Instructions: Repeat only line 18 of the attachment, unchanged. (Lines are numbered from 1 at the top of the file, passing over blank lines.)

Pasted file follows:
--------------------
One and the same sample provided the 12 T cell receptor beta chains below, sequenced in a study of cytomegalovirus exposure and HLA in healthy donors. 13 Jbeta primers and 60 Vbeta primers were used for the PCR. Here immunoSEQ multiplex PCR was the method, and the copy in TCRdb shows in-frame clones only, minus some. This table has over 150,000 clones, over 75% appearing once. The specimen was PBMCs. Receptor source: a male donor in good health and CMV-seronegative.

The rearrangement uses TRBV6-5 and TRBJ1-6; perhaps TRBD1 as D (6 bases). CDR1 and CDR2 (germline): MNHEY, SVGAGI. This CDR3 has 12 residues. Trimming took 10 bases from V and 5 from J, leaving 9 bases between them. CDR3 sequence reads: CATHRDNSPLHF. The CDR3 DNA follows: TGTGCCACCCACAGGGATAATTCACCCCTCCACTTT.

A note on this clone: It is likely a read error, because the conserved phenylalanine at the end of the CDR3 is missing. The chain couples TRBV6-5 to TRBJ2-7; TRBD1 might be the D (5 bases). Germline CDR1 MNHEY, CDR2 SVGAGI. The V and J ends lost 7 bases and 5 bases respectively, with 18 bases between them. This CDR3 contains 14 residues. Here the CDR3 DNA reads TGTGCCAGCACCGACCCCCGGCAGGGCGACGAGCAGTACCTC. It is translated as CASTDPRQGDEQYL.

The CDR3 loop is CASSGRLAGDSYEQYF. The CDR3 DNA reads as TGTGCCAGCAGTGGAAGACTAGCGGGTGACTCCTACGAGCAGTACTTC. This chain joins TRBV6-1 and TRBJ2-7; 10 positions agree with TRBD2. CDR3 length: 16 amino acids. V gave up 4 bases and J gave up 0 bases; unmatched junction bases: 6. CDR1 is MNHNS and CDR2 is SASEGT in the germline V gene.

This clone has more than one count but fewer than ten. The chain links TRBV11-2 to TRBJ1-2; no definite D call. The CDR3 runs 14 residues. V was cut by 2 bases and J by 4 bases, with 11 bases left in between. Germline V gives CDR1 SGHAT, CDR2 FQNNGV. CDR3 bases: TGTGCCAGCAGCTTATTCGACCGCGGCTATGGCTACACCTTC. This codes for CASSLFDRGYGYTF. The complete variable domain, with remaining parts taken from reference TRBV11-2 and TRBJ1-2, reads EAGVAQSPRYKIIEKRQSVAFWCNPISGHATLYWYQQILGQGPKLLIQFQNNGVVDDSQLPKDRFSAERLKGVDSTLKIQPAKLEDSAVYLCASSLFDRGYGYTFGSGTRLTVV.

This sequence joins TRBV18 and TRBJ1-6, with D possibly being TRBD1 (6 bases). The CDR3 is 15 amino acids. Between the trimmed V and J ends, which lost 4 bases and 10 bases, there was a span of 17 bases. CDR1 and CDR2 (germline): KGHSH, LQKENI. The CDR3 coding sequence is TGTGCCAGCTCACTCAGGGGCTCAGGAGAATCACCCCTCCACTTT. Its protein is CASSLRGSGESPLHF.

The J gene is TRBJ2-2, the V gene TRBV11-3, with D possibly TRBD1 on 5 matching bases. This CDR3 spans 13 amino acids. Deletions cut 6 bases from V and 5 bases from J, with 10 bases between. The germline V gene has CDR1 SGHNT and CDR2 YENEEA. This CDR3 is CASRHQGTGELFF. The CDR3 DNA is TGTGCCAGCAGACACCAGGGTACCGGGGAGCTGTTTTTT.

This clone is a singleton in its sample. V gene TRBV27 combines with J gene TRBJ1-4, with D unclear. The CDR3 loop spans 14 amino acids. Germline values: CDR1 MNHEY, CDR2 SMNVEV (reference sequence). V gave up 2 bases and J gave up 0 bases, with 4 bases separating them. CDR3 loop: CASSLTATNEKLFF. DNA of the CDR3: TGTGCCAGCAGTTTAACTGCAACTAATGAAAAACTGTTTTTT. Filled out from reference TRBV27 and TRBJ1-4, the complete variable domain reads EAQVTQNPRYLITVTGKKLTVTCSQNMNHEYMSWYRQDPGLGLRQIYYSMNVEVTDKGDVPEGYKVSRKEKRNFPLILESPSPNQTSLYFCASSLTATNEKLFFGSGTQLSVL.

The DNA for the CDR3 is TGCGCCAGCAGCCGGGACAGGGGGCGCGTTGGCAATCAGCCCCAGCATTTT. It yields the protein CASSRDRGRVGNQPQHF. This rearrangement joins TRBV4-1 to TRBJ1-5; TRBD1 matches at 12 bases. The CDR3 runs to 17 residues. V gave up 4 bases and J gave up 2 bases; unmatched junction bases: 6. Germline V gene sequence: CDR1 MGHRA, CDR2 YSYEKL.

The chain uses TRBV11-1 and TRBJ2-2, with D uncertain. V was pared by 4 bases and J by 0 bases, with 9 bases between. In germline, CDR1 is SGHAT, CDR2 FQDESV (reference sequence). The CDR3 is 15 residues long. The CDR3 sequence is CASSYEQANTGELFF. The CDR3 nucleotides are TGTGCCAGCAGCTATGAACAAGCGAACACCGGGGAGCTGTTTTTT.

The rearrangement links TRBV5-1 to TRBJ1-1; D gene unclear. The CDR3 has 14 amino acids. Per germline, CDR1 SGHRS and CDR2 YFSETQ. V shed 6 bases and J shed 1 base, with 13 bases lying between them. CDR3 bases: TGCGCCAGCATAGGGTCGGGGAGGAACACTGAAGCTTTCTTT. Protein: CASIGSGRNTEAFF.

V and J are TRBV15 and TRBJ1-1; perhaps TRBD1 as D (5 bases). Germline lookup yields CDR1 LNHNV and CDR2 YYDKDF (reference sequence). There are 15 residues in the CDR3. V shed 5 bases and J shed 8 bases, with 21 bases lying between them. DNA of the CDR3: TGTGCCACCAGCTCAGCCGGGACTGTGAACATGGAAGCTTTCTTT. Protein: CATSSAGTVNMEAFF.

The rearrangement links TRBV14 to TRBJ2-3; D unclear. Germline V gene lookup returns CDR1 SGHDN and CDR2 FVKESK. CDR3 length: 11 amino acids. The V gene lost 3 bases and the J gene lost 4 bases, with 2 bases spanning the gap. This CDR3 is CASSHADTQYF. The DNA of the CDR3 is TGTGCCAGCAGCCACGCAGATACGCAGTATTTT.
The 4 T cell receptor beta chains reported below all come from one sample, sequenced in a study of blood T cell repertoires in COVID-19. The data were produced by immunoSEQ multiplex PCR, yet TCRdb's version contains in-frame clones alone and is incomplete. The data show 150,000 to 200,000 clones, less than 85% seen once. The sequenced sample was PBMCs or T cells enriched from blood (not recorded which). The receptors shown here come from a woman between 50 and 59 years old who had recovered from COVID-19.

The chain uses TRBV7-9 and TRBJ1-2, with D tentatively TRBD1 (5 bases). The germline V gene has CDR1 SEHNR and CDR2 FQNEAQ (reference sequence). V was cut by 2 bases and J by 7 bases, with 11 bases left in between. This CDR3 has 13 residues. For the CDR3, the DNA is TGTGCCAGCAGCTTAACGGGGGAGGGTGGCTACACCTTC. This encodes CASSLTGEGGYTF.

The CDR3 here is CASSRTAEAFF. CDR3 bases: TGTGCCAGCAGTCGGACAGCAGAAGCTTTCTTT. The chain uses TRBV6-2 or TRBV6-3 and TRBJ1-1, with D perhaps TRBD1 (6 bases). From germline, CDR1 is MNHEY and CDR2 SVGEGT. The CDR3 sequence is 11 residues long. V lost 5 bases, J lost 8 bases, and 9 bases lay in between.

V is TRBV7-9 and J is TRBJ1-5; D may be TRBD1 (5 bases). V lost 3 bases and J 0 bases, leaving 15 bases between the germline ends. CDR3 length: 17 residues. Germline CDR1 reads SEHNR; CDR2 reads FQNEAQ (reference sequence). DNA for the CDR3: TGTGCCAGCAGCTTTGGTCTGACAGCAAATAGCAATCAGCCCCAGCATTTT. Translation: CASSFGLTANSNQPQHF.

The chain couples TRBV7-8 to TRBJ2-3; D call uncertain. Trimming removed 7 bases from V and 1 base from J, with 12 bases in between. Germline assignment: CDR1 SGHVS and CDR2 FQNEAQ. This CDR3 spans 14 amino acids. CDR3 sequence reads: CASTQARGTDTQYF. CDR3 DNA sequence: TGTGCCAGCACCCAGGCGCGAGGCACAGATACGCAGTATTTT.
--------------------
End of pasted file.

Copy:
The chain couples TRBV7-8 to TRBJ2-3; D call uncertain. Trimming removed 7 bases from V and 1 base from J, with 12 bases in between. Germline assignment: CDR1 SGHVS and CDR2 FQNEAQ. This CDR3 spans 14 amino acids. CDR3 sequence reads: CASTQARGTDTQYF. CDR3 DNA sequence: TGTGCCAGCACCCAGGCGCGAGGCACAGATACGCAGTATTTT.